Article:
# Timeseries - How are the window/span size and 'frac' in LOWESS related?

Many software implementations of locally weighted scatterplot smoothing (LOWESS), such as those in Python and R, require a frac parameter as an input. I am confused as to how frac is mathematically related to the term 'window size'.

According to Statsmodels' documentation,

The algorithm works by estimating the smooth y_i by taking the frac*N closest points to (x_i, y_i) based on their x values and estimating y_i using a weighted linear regression.

The term 'window size' or 'span size' is often used to describe the span of data about which the locally weighted regression is performed. However, I found that while 0 < frac < 1, window sizes/widths are generally specified as > 1. For example:

Therefore in this work, we set the window width [of the] filter to 20.

In the context of time series analysis, what is the mathematical relationship between frac and window size?

• I would have thought both would lead to a particular number of points being used for the local calculation, and this might with be stated either as the window or as a fraction of the total data. Commented Dec 14, 2022 at 14:57
• The answer is contained entirely within your question. "frac" represents a fraction of the points, for which the width of the interval to contain them will depend on the local density (high density $\implies$ narrow interval to get the requited fraction of the points, low density $\implies$ wide interval), while normally a window width will be expressed in data units and may cover a varying fraction. Commented Dec 14, 2022 at 17:08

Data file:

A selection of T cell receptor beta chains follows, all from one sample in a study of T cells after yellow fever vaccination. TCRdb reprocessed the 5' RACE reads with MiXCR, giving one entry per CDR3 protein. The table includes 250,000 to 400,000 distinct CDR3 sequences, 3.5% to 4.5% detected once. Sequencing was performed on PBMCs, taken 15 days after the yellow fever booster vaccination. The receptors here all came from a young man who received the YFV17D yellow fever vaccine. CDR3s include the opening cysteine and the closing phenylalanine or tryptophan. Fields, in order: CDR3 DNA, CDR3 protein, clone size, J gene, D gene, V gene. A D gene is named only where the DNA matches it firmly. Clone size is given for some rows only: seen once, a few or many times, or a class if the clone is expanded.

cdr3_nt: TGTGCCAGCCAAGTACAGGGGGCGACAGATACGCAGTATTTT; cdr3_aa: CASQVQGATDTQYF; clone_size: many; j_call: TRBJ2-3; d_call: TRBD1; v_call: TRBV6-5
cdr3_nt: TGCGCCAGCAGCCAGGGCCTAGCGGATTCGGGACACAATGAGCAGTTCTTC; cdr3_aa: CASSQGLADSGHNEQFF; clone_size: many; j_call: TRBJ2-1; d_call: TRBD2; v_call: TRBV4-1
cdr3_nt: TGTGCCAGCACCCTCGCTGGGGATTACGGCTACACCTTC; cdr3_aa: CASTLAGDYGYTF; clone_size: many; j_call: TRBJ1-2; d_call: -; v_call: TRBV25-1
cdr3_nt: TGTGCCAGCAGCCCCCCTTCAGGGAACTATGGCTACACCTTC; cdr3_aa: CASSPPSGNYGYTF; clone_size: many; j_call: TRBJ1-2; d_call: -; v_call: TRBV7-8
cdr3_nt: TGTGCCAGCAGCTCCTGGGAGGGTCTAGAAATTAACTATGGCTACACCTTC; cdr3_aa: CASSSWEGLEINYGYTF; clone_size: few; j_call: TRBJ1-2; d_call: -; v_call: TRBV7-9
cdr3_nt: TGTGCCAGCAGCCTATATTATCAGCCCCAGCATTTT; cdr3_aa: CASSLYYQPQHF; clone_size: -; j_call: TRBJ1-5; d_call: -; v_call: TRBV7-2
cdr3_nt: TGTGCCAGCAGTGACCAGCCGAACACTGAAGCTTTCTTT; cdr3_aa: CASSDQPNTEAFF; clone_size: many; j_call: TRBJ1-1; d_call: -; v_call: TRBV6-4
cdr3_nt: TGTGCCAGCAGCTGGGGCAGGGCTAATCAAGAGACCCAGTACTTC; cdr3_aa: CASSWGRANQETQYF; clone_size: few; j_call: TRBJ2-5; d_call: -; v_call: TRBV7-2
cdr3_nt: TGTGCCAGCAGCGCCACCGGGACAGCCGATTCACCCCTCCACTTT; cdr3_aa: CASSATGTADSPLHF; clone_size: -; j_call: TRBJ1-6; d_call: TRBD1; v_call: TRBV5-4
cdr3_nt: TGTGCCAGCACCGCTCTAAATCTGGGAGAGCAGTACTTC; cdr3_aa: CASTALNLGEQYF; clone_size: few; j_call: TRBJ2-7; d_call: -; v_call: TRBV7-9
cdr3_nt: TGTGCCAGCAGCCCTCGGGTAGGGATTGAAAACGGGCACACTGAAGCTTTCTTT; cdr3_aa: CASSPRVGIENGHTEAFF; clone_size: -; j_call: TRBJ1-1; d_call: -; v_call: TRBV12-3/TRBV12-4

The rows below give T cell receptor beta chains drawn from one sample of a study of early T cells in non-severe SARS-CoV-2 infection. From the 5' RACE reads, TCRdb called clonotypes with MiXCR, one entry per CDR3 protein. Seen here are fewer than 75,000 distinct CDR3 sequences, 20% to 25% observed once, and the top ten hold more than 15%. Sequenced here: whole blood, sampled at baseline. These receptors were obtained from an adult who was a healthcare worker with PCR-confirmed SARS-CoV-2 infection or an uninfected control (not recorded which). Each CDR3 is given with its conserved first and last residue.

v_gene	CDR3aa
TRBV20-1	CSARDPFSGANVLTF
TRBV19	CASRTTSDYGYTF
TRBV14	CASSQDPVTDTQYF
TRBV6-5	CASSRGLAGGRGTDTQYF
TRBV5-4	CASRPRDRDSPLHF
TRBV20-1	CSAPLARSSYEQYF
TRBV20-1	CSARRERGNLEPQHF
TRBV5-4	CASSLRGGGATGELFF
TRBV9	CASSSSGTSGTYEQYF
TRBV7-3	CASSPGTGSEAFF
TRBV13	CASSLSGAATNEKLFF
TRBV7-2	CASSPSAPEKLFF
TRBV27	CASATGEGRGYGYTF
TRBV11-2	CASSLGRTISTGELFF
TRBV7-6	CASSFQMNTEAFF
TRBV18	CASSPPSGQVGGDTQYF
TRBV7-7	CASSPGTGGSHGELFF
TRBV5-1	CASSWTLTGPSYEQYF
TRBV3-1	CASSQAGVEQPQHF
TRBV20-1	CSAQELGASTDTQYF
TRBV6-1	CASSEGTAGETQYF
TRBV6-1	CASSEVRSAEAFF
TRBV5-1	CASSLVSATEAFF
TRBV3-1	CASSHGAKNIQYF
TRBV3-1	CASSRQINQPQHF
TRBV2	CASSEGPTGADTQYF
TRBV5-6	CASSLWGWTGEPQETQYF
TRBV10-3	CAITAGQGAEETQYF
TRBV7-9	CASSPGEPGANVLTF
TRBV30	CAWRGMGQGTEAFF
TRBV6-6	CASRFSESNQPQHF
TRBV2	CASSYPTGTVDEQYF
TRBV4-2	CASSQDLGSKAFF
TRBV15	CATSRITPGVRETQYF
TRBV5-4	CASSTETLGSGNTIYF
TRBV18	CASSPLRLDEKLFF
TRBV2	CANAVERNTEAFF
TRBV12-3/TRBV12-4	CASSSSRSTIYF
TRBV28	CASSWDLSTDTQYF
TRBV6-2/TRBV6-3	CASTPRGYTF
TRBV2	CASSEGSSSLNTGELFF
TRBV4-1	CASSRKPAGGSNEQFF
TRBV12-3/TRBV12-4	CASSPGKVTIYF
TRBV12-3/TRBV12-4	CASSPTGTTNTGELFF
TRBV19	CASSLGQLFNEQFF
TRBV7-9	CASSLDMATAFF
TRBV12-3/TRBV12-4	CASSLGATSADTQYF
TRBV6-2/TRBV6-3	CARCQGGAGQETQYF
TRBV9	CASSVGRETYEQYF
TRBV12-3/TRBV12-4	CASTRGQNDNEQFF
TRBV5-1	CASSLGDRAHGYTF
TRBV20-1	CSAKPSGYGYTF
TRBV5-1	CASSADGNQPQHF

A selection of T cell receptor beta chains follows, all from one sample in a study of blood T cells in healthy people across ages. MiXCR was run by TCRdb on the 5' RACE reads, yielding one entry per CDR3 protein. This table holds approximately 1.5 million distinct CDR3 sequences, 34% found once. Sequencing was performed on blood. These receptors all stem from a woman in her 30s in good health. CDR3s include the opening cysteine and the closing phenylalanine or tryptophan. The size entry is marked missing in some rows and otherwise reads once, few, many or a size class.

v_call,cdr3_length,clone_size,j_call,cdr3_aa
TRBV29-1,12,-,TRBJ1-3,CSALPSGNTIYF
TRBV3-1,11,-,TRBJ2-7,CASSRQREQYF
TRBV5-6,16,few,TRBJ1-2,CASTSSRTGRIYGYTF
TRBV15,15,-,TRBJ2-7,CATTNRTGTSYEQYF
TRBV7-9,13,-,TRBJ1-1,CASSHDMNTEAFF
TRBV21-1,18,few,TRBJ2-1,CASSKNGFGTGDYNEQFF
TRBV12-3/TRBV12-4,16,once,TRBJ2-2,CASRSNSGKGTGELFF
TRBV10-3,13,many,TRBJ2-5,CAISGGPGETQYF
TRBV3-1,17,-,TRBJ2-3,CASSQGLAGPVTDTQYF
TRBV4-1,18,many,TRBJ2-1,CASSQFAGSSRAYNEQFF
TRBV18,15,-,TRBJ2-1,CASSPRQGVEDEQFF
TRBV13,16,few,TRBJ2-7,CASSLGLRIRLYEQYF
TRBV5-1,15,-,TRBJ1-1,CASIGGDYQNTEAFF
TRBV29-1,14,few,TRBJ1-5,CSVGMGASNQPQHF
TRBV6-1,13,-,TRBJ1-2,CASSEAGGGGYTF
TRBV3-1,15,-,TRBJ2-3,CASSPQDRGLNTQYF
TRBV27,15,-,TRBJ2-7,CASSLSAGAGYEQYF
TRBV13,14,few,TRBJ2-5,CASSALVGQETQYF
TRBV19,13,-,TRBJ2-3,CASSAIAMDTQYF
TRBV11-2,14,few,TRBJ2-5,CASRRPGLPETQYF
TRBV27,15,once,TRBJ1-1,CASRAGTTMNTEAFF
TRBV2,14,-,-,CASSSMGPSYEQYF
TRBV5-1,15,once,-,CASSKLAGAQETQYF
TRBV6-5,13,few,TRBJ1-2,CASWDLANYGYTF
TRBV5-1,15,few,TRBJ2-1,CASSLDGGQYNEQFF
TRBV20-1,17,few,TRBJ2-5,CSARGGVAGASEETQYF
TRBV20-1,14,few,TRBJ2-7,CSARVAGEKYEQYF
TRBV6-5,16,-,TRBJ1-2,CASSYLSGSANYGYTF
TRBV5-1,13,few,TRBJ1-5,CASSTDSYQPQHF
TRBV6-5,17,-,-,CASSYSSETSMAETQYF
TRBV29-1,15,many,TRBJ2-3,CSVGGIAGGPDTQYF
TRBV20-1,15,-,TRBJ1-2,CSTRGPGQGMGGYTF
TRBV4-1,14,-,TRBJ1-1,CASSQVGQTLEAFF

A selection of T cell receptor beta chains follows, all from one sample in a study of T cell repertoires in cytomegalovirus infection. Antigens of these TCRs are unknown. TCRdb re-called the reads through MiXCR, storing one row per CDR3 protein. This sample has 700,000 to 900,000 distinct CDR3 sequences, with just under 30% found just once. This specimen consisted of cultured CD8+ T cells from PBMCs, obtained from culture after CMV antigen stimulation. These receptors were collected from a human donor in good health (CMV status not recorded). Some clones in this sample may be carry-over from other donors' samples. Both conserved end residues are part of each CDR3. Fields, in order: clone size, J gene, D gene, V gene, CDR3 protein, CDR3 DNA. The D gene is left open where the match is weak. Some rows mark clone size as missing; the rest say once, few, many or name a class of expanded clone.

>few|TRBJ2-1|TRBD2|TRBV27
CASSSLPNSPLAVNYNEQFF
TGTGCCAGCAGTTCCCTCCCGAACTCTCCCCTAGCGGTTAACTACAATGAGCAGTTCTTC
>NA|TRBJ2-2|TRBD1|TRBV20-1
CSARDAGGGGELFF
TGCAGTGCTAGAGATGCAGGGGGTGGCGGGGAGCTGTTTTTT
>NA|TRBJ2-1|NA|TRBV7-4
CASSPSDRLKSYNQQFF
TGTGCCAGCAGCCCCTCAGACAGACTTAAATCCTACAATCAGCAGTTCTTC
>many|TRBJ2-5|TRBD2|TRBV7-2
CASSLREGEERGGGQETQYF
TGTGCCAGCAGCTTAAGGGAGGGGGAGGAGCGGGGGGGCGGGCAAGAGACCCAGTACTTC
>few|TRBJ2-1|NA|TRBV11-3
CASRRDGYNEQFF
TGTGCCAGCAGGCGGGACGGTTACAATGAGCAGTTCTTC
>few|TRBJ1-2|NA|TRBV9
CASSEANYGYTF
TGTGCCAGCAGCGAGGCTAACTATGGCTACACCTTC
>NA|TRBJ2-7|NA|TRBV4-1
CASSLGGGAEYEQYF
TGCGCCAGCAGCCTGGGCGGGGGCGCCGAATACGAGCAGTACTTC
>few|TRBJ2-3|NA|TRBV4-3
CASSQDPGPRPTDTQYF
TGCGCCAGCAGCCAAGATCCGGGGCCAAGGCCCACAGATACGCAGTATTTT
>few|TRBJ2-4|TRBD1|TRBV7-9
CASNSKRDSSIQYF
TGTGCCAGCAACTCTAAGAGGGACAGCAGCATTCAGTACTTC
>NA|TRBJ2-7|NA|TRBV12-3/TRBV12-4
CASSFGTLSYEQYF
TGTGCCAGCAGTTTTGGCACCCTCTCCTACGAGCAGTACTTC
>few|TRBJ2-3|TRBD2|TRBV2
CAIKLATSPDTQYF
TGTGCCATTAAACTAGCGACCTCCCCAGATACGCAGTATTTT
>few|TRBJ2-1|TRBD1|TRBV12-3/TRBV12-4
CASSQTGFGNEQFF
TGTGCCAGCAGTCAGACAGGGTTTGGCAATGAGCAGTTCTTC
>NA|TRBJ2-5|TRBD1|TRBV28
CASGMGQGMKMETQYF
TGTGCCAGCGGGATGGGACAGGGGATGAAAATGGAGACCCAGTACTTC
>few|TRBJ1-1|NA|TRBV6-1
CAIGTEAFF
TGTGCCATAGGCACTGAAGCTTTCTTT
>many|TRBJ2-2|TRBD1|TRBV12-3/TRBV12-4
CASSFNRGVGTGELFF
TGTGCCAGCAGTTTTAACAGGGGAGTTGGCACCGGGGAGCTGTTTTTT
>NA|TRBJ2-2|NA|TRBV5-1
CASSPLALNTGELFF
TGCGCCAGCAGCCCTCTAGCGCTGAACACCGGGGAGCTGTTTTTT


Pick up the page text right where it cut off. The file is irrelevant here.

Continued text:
• Thanks for the responses. @Glen_b, if I understood correctly, does this necessarily imply that frac = 1/(window_size), i.e., a window size of 20 corresponds to a frac of 1/20? Commented Dec 15, 2022 at 4:15
• Not if I am understanding it correctly, no. Consider a variable $X$ with support on (0,300), but where (0,50) has half of the total the probability (uniformly on that interval) and [50,300) has the remaining half of the probability (also uniformly). Then a window of width 20 will have a higher frac within that first section than than if it was in the later section. Commented Dec 15, 2022 at 6:04
• If we define the window size as the number of data points considered in a moving/stationary window, my initial intuition suggested that frac = window_size/total_number_of_data_points. But I guess this doesn't explain the variation of frac with probability distribution/density. Commented Dec 15, 2022 at 18:20